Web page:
Small Cell Carcinoma of the Ovary: A Rare Tumor With a Poor Prognosis

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The aim of this study was to investigate the demographic and clinicopathological characteristics and prognosis of women diagnosed with small cell carcinoma of the ovary.


The National Cancer Data Base was accessed, and women diagnosed with small cell carcinoma of the ovary, between 2004 and 2014 were identified. Median and 3- and 5-year overall survival (OS) rates were calculated following generation of Kaplan-Meir curves and compared with the log-rank test. A Cox multivariate model was constructed to identify variables associated with mortality.


A total 469 women were identified with a median age of 39 years; 81.7% of tumors were unilateral, whereas median size was 13 cm. Only 20.1% of patients had stage I disease. Women who underwent cancer-directed surgery had a 5-year OS rate of 24.1%. Five-year OS rates were 48.6%, 30.7%, 18%, and 12.3% for those with stages I, II, III, and IV disease, respectively, P < 0.001. Younger age (P = 0.013) and the combination of surgery with chemotherapy (CT) (P < 0.001) were associated with superior OS. By multivariate analysis, earlier disease stage and use of CT, but not patient age or performance of lymphadenectomy, were associated with lower mortality.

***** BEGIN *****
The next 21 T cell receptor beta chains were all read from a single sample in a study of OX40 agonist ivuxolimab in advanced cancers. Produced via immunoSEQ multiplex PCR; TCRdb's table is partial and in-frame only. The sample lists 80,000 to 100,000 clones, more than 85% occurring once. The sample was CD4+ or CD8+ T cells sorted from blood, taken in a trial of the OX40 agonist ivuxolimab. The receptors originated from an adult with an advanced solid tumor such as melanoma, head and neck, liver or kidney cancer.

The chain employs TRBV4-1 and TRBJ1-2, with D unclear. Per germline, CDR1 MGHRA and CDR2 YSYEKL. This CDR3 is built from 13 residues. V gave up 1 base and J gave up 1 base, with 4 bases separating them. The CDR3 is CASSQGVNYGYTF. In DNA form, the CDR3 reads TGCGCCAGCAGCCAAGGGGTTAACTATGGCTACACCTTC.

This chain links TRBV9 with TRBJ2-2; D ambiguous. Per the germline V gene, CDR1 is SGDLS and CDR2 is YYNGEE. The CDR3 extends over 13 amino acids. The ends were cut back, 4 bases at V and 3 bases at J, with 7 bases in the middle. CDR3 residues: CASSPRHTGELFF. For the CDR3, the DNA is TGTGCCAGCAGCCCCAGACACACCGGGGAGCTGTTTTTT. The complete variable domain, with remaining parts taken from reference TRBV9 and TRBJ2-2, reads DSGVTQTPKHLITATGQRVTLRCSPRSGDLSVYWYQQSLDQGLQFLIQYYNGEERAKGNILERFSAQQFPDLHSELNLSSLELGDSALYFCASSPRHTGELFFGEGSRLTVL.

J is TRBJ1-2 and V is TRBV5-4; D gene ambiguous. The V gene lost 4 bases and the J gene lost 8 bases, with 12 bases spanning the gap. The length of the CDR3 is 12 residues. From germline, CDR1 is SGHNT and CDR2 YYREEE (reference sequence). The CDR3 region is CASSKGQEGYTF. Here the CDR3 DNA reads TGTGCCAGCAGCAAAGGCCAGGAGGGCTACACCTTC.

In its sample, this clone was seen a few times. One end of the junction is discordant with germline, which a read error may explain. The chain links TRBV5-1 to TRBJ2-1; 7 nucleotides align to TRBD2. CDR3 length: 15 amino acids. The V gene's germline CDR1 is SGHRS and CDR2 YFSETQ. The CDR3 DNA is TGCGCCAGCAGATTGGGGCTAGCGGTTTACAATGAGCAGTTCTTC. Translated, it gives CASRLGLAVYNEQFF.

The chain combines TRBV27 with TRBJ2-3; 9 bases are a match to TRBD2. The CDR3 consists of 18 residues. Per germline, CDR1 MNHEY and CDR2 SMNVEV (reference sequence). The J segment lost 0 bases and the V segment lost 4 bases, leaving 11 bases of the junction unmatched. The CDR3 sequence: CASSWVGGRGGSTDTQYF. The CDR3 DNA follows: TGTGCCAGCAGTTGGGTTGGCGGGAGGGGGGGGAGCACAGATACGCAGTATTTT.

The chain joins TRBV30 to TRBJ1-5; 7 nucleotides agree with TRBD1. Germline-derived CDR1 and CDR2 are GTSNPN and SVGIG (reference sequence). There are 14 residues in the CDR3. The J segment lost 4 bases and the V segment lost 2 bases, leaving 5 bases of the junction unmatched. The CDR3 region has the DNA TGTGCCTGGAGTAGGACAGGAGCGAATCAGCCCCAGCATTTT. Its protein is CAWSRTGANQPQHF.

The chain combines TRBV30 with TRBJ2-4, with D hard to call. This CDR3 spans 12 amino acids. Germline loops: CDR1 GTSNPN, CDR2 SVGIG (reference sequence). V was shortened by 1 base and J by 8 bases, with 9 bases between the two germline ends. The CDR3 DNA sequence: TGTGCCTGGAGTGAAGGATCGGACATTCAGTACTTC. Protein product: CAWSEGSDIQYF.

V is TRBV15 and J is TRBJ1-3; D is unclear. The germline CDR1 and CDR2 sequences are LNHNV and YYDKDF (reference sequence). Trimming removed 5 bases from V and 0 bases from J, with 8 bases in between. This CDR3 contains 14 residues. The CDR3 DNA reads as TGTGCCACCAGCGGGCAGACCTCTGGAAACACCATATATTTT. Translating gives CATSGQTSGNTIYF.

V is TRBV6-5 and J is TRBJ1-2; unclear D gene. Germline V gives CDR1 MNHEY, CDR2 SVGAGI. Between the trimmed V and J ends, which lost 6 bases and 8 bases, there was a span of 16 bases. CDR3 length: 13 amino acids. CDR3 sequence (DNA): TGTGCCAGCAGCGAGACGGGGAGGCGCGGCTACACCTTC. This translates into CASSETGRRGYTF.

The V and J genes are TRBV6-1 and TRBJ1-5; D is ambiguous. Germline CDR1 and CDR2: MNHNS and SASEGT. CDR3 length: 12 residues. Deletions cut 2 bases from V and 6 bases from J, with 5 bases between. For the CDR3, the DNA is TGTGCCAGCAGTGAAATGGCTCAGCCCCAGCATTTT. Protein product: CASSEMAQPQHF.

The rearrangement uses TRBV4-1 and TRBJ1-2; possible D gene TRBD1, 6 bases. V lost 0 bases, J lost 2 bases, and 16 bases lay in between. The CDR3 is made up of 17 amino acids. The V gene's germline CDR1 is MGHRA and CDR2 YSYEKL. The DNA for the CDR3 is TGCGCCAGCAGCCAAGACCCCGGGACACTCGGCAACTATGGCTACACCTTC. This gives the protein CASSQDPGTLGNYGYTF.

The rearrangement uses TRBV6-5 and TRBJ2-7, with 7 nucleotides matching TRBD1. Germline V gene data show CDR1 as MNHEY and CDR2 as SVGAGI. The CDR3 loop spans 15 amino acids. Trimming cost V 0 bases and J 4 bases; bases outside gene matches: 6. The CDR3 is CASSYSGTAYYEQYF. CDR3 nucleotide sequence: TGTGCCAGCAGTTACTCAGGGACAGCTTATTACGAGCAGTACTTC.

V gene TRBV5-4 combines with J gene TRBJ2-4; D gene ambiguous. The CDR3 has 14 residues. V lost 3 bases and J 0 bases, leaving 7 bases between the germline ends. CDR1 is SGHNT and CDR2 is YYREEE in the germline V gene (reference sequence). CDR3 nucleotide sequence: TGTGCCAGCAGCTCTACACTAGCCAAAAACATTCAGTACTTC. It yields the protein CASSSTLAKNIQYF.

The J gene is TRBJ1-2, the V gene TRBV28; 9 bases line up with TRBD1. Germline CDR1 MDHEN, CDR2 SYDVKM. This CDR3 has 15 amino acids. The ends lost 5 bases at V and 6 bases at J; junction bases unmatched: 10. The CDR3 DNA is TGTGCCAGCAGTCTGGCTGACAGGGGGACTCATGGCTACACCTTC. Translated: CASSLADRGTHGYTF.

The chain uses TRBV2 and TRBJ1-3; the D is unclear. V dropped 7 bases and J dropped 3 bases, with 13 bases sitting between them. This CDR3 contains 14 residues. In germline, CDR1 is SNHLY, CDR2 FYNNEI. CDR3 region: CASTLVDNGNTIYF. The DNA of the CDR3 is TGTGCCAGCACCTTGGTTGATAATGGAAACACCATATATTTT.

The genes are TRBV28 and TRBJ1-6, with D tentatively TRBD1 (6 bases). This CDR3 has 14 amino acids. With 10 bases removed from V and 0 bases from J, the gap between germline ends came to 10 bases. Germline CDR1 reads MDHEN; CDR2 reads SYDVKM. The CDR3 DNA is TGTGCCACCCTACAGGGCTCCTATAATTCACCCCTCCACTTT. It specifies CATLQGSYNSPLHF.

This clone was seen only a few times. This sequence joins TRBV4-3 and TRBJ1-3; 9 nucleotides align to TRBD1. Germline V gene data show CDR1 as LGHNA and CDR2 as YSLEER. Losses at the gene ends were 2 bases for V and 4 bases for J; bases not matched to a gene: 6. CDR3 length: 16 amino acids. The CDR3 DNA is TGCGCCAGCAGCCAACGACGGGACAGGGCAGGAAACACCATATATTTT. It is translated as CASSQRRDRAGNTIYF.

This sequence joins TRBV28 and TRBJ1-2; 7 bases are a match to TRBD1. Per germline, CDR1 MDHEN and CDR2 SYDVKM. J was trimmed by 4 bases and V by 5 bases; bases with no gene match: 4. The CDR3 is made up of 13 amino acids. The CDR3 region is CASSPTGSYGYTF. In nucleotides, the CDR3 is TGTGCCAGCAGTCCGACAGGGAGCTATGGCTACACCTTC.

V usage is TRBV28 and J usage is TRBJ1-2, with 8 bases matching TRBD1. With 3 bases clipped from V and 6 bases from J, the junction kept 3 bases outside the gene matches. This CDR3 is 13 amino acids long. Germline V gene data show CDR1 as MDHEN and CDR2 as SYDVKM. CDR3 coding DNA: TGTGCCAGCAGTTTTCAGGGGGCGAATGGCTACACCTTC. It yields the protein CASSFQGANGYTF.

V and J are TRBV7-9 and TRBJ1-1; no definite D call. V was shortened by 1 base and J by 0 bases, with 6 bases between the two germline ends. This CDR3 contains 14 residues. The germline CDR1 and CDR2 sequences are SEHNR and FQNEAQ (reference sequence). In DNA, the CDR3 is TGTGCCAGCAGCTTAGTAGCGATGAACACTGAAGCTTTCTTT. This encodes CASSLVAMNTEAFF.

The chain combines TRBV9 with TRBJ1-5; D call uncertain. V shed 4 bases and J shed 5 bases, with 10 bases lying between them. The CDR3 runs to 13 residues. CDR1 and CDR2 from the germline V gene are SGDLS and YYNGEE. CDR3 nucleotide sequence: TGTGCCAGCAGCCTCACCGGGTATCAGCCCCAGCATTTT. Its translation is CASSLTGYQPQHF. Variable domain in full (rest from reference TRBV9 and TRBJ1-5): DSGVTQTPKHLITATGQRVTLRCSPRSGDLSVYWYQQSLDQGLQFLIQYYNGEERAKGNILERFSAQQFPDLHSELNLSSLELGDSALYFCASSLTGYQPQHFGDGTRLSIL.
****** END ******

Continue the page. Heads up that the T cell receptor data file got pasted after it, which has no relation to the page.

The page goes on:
Small cell carcinomas of the ovary are unilateral tumors primarily arising in premenopausal women. Multimodal treatment with cancer-directed surgery and CT results in a modest increase of a generally poor survival.

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